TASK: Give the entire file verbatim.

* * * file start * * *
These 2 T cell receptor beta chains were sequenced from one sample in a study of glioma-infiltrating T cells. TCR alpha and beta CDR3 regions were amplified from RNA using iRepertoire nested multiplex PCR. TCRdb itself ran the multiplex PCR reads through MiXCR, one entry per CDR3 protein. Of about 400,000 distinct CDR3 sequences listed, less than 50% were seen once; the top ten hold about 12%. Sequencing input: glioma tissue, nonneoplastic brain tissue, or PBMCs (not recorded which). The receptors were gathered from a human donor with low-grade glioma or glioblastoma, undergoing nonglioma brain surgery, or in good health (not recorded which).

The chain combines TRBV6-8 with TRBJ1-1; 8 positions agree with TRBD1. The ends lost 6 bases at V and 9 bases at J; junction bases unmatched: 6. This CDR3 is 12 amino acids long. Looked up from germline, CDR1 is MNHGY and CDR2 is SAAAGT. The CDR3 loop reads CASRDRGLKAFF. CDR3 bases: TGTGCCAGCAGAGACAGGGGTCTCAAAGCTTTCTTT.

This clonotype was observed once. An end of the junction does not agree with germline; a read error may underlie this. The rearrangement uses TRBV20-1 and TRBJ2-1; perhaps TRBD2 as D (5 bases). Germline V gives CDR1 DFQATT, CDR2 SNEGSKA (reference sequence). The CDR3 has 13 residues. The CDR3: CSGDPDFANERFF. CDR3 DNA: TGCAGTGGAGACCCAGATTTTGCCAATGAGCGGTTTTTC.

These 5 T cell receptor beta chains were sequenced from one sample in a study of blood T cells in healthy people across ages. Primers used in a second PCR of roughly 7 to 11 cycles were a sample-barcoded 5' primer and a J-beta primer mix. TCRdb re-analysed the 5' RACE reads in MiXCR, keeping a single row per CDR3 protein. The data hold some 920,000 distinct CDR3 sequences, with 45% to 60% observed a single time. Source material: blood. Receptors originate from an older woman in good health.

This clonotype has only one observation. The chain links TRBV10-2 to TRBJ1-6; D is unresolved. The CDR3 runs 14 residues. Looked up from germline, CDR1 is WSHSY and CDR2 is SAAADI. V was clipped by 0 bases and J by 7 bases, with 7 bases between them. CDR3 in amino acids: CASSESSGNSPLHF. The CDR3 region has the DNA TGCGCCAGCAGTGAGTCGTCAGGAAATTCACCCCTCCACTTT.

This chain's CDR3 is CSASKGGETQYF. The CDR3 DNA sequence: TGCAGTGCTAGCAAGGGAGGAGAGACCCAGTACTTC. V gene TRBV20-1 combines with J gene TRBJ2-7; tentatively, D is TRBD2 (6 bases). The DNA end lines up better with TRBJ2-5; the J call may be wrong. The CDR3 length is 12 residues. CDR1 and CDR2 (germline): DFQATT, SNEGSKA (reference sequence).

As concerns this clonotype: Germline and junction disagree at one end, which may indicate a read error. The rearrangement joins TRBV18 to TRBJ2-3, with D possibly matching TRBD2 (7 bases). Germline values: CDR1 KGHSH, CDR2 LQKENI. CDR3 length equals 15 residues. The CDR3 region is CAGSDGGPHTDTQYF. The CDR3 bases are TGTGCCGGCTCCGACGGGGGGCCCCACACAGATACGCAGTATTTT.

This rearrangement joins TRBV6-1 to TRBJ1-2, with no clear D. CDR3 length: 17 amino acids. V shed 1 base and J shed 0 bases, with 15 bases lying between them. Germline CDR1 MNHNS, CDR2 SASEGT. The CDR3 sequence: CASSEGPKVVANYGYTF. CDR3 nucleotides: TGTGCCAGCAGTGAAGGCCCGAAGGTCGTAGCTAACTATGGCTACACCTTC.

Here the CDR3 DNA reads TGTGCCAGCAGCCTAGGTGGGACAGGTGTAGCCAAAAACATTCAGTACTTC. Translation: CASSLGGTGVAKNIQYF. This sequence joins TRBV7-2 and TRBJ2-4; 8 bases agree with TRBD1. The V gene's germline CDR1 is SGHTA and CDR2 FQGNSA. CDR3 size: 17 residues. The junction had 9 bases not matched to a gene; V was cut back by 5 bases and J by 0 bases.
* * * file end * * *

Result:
These 2 T cell receptor beta chains were sequenced from one sample in a study of glioma-infiltrating T cells. TCR alpha and beta CDR3 regions were amplified from RNA using iRepertoire nested multiplex PCR. TCRdb itself ran the multiplex PCR reads through MiXCR, one entry per CDR3 protein. Of about 400,000 distinct CDR3 sequences listed, less than 50% were seen once; the top ten hold about 12%. Sequencing input: glioma tissue, nonneoplastic brain tissue, or PBMCs (not recorded which). The receptors were gathered from a human donor with low-grade glioma or glioblastoma, undergoing nonglioma brain surgery, or in good health (not recorded which).

The chain combines TRBV6-8 with TRBJ1-1; 8 positions agree with TRBD1. The ends lost 6 bases at V and 9 bases at J; junction bases unmatched: 6. This CDR3 is 12 amino acids long. Looked up from germline, CDR1 is MNHGY and CDR2 is SAAAGT. The CDR3 loop reads CASRDRGLKAFF. CDR3 bases: TGTGCCAGCAGAGACAGGGGTCTCAAAGCTTTCTTT.

This clonotype was observed once. An end of the junction does not agree with germline; a read error may underlie this. The rearrangement uses TRBV20-1 and TRBJ2-1; perhaps TRBD2 as D (5 bases). Germline V gives CDR1 DFQATT, CDR2 SNEGSKA (reference sequence). The CDR3 has 13 residues. The CDR3: CSGDPDFANERFF. CDR3 DNA: TGCAGTGGAGACCCAGATTTTGCCAATGAGCGGTTTTTC.

These 5 T cell receptor beta chains were sequenced from one sample in a study of blood T cells in healthy people across ages. Primers used in a second PCR of roughly 7 to 11 cycles were a sample-barcoded 5' primer and a J-beta primer mix. TCRdb re-analysed the 5' RACE reads in MiXCR, keeping a single row per CDR3 protein. The data hold some 920,000 distinct CDR3 sequences, with 45% to 60% observed a single time. Source material: blood. Receptors originate from an older woman in good health.

This clonotype has only one observation. The chain links TRBV10-2 to TRBJ1-6; D is unresolved. The CDR3 runs 14 residues. Looked up from germline, CDR1 is WSHSY and CDR2 is SAAADI. V was clipped by 0 bases and J by 7 bases, with 7 bases between them. CDR3 in amino acids: CASSESSGNSPLHF. The CDR3 region has the DNA TGCGCCAGCAGTGAGTCGTCAGGAAATTCACCCCTCCACTTT.

This chain's CDR3 is CSASKGGETQYF. The CDR3 DNA sequence: TGCAGTGCTAGCAAGGGAGGAGAGACCCAGTACTTC. V gene TRBV20-1 combines with J gene TRBJ2-7; tentatively, D is TRBD2 (6 bases). The DNA end lines up better with TRBJ2-5; the J call may be wrong. The CDR3 length is 12 residues. CDR1 and CDR2 (germline): DFQATT, SNEGSKA (reference sequence).

As concerns this clonotype: Germline and junction disagree at one end, which may indicate a read error. The rearrangement joins TRBV18 to TRBJ2-3, with D possibly matching TRBD2 (7 bases). Germline values: CDR1 KGHSH, CDR2 LQKENI. CDR3 length equals 15 residues. The CDR3 region is CAGSDGGPHTDTQYF. The CDR3 bases are TGTGCCGGCTCCGACGGGGGGCCCCACACAGATACGCAGTATTTT.

This rearrangement joins TRBV6-1 to TRBJ1-2, with no clear D. CDR3 length: 17 amino acids. V shed 1 base and J shed 0 bases, with 15 bases lying between them. Germline CDR1 MNHNS, CDR2 SASEGT. The CDR3 sequence: CASSEGPKVVANYGYTF. CDR3 nucleotides: TGTGCCAGCAGTGAAGGCCCGAAGGTCGTAGCTAACTATGGCTACACCTTC.

Here the CDR3 DNA reads TGTGCCAGCAGCCTAGGTGGGACAGGTGTAGCCAAAAACATTCAGTACTTC. Translation: CASSLGGTGVAKNIQYF. This sequence joins TRBV7-2 and TRBJ2-4; 8 bases agree with TRBD1. The V gene's germline CDR1 is SGHTA and CDR2 FQGNSA. CDR3 size: 17 residues. The junction had 9 bases not matched to a gene; V was cut back by 5 bases and J by 0 bases.